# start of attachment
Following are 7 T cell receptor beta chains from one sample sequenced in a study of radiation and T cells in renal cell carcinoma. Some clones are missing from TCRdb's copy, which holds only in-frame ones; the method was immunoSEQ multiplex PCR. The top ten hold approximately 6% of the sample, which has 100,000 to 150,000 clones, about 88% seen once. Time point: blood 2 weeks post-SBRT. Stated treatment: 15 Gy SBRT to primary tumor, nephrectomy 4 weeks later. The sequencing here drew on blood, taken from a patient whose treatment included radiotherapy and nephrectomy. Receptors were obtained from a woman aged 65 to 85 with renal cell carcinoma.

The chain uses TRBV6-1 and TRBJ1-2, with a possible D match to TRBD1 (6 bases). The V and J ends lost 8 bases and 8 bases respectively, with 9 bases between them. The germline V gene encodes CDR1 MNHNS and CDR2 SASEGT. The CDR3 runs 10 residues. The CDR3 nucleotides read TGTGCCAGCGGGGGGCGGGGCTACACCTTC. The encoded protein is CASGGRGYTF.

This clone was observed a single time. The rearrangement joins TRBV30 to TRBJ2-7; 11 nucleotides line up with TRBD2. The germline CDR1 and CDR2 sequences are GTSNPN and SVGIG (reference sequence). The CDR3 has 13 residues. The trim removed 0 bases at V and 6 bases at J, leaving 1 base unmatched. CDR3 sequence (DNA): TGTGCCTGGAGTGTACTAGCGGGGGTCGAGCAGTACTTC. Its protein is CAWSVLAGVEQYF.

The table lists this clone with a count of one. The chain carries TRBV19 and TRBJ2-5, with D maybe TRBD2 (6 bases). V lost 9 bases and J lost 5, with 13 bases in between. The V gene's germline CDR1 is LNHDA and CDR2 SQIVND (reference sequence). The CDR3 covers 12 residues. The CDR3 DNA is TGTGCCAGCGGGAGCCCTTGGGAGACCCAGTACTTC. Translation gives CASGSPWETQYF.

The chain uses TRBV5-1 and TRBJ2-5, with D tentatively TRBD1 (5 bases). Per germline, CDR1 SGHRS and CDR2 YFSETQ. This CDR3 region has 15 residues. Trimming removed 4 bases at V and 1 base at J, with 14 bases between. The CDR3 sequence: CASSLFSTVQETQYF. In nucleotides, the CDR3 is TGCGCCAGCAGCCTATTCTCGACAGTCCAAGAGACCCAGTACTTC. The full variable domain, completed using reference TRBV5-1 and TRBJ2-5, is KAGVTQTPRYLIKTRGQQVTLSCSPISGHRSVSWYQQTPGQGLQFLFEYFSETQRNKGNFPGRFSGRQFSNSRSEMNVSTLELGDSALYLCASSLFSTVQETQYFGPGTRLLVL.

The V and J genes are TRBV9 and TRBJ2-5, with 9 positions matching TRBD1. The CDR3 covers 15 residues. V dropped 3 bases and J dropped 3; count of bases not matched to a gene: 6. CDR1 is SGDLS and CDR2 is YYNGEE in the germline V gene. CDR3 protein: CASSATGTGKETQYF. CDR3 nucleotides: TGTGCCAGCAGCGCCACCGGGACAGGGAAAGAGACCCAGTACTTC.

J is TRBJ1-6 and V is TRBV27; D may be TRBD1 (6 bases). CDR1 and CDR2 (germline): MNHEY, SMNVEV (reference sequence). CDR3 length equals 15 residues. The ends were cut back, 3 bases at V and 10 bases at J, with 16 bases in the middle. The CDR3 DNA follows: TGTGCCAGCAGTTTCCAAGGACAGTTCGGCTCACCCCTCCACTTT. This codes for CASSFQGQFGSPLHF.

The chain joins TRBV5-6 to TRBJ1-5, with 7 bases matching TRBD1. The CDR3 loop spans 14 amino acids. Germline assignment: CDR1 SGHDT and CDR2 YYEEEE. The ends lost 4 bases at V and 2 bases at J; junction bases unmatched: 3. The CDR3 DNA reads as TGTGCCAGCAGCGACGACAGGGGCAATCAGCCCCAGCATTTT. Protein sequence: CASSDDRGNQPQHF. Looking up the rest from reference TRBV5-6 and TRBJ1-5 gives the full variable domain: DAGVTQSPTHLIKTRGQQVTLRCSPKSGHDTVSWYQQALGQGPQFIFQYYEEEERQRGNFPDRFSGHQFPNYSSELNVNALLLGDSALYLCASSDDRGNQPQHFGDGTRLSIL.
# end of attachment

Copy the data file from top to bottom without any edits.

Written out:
Following are 7 T cell receptor beta chains from one sample sequenced in a study of radiation and T cells in renal cell carcinoma. Some clones are missing from TCRdb's copy, which holds only in-frame ones; the method was immunoSEQ multiplex PCR. The top ten hold approximately 6% of the sample, which has 100,000 to 150,000 clones, about 88% seen once. Time point: blood 2 weeks post-SBRT. Stated treatment: 15 Gy SBRT to primary tumor, nephrectomy 4 weeks later. The sequencing here drew on blood, taken from a patient whose treatment included radiotherapy and nephrectomy. Receptors were obtained from a woman aged 65 to 85 with renal cell carcinoma.

The chain uses TRBV6-1 and TRBJ1-2, with a possible D match to TRBD1 (6 bases). The V and J ends lost 8 bases and 8 bases respectively, with 9 bases between them. The germline V gene encodes CDR1 MNHNS and CDR2 SASEGT. The CDR3 runs 10 residues. The CDR3 nucleotides read TGTGCCAGCGGGGGGCGGGGCTACACCTTC. The encoded protein is CASGGRGYTF.

This clone was observed a single time. The rearrangement joins TRBV30 to TRBJ2-7; 11 nucleotides line up with TRBD2. The germline CDR1 and CDR2 sequences are GTSNPN and SVGIG (reference sequence). The CDR3 has 13 residues. The trim removed 0 bases at V and 6 bases at J, leaving 1 base unmatched. CDR3 sequence (DNA): TGTGCCTGGAGTGTACTAGCGGGGGTCGAGCAGTACTTC. Its protein is CAWSVLAGVEQYF.

The table lists this clone with a count of one. The chain carries TRBV19 and TRBJ2-5, with D maybe TRBD2 (6 bases). V lost 9 bases and J lost 5, with 13 bases in between. The V gene's germline CDR1 is LNHDA and CDR2 SQIVND (reference sequence). The CDR3 covers 12 residues. The CDR3 DNA is TGTGCCAGCGGGAGCCCTTGGGAGACCCAGTACTTC. Translation gives CASGSPWETQYF.

The chain uses TRBV5-1 and TRBJ2-5, with D tentatively TRBD1 (5 bases). Per germline, CDR1 SGHRS and CDR2 YFSETQ. This CDR3 region has 15 residues. Trimming removed 4 bases at V and 1 base at J, with 14 bases between. The CDR3 sequence: CASSLFSTVQETQYF. In nucleotides, the CDR3 is TGCGCCAGCAGCCTATTCTCGACAGTCCAAGAGACCCAGTACTTC. The full variable domain, completed using reference TRBV5-1 and TRBJ2-5, is KAGVTQTPRYLIKTRGQQVTLSCSPISGHRSVSWYQQTPGQGLQFLFEYFSETQRNKGNFPGRFSGRQFSNSRSEMNVSTLELGDSALYLCASSLFSTVQETQYFGPGTRLLVL.

The V and J genes are TRBV9 and TRBJ2-5, with 9 positions matching TRBD1. The CDR3 covers 15 residues. V dropped 3 bases and J dropped 3; count of bases not matched to a gene: 6. CDR1 is SGDLS and CDR2 is YYNGEE in the germline V gene. CDR3 protein: CASSATGTGKETQYF. CDR3 nucleotides: TGTGCCAGCAGCGCCACCGGGACAGGGAAAGAGACCCAGTACTTC.

J is TRBJ1-6 and V is TRBV27; D may be TRBD1 (6 bases). CDR1 and CDR2 (germline): MNHEY, SMNVEV (reference sequence). CDR3 length equals 15 residues. The ends were cut back, 3 bases at V and 10 bases at J, with 16 bases in the middle. The CDR3 DNA follows: TGTGCCAGCAGTTTCCAAGGACAGTTCGGCTCACCCCTCCACTTT. This codes for CASSFQGQFGSPLHF.

The chain joins TRBV5-6 to TRBJ1-5, with 7 bases matching TRBD1. The CDR3 loop spans 14 amino acids. Germline assignment: CDR1 SGHDT and CDR2 YYEEEE. The ends lost 4 bases at V and 2 bases at J; junction bases unmatched: 3. The CDR3 DNA reads as TGTGCCAGCAGCGACGACAGGGGCAATCAGCCCCAGCATTTT. Protein sequence: CASSDDRGNQPQHF. Looking up the rest from reference TRBV5-6 and TRBJ1-5 gives the full variable domain: DAGVTQSPTHLIKTRGQQVTLRCSPKSGHDTVSWYQQALGQGPQFIFQYYEEEERQRGNFPDRFSGHQFPNYSSELNVNALLLGDSALYLCASSDDRGNQPQHFGDGTRLSIL.